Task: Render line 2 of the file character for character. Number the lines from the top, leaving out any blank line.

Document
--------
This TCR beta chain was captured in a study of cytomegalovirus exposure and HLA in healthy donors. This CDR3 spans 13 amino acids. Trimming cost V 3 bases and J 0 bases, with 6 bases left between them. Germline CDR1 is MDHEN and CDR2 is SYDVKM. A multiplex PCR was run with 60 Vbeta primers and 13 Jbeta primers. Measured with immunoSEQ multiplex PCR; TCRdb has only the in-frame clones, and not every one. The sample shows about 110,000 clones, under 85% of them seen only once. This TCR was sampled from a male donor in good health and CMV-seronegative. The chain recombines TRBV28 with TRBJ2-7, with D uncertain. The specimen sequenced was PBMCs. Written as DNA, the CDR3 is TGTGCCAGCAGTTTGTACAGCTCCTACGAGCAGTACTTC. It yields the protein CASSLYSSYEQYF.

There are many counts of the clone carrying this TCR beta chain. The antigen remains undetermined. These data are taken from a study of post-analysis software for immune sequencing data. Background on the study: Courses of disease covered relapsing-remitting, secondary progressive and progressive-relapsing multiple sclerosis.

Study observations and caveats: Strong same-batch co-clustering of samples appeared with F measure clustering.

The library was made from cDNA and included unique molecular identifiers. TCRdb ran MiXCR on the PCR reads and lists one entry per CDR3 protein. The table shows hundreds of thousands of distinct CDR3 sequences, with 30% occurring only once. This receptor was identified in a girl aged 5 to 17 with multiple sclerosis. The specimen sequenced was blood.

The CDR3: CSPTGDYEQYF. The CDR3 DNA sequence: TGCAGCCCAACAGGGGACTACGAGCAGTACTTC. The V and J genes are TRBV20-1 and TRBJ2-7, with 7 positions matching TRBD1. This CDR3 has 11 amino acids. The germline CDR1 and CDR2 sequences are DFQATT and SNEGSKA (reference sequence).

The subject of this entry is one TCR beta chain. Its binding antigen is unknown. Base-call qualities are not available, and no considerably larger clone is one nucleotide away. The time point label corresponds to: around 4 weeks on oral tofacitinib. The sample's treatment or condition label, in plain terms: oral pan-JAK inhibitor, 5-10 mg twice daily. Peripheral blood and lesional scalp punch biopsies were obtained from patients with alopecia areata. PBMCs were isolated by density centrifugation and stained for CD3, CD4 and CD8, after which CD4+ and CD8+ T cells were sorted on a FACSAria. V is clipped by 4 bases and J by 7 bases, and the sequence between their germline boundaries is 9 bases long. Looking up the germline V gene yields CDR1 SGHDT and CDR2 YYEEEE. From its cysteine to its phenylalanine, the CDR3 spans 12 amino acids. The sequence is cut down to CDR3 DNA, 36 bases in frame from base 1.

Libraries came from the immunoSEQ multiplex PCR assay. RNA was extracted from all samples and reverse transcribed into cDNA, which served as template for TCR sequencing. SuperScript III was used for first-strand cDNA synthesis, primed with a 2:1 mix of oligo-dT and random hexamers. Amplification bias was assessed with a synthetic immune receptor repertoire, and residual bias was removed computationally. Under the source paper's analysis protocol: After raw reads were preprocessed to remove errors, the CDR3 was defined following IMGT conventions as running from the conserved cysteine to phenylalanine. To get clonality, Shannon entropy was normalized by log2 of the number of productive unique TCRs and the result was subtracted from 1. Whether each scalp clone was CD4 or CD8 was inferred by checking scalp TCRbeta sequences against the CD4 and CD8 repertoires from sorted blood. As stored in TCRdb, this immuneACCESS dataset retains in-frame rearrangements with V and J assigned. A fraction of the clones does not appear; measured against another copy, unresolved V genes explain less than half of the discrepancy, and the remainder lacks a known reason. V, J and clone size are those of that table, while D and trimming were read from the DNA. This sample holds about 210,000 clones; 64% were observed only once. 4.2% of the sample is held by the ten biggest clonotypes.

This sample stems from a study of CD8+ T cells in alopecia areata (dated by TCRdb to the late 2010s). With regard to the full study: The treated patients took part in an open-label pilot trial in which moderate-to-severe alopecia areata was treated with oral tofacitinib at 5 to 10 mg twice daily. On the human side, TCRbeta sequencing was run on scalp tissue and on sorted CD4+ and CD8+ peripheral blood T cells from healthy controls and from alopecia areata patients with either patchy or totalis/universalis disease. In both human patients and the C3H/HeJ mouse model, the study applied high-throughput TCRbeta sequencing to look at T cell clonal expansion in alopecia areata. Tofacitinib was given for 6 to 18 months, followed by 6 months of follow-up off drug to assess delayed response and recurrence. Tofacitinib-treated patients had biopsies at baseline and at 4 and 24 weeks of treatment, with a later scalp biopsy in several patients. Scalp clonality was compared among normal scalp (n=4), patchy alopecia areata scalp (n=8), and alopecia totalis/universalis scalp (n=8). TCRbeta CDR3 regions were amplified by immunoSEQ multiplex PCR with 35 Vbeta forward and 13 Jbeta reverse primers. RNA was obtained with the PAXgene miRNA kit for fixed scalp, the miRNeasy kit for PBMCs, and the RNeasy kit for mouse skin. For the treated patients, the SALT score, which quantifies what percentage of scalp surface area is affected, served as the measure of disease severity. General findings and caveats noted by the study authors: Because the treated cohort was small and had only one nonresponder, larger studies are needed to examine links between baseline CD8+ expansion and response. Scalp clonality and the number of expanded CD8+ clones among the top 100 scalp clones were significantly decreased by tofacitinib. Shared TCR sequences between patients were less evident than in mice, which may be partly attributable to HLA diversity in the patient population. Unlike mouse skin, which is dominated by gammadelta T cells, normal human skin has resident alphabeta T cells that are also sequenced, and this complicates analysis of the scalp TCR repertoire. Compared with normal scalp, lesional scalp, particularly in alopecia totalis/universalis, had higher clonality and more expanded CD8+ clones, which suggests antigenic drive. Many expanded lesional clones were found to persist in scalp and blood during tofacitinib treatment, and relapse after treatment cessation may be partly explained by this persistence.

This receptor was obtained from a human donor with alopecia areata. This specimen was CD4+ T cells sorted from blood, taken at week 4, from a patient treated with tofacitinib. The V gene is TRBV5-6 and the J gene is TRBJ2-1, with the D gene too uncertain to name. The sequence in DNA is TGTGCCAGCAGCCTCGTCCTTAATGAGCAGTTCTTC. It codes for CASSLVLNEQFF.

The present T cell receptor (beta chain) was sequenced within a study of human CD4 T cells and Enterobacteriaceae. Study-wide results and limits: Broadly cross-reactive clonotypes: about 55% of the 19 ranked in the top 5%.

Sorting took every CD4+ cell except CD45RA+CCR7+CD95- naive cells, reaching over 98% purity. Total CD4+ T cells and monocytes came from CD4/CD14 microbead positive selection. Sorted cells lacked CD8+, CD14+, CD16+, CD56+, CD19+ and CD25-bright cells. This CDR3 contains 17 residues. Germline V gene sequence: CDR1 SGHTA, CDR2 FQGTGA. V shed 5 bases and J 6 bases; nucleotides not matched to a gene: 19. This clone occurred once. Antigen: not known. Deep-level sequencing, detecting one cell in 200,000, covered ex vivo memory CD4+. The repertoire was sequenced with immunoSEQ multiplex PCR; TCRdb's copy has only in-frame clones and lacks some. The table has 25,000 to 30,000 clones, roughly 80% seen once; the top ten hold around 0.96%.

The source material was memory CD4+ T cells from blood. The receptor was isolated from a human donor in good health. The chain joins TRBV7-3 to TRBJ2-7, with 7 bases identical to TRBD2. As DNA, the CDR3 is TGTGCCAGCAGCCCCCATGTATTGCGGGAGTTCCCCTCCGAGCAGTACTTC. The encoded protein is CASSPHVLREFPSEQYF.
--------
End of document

There are many counts of the clone carrying this TCR beta chain. The antigen remains undetermined. These data are taken from a study of post-analysis software for immune sequencing data. Background on the study: Courses of disease covered relapsing-remitting, secondary progressive and progressive-relapsing multiple sclerosis.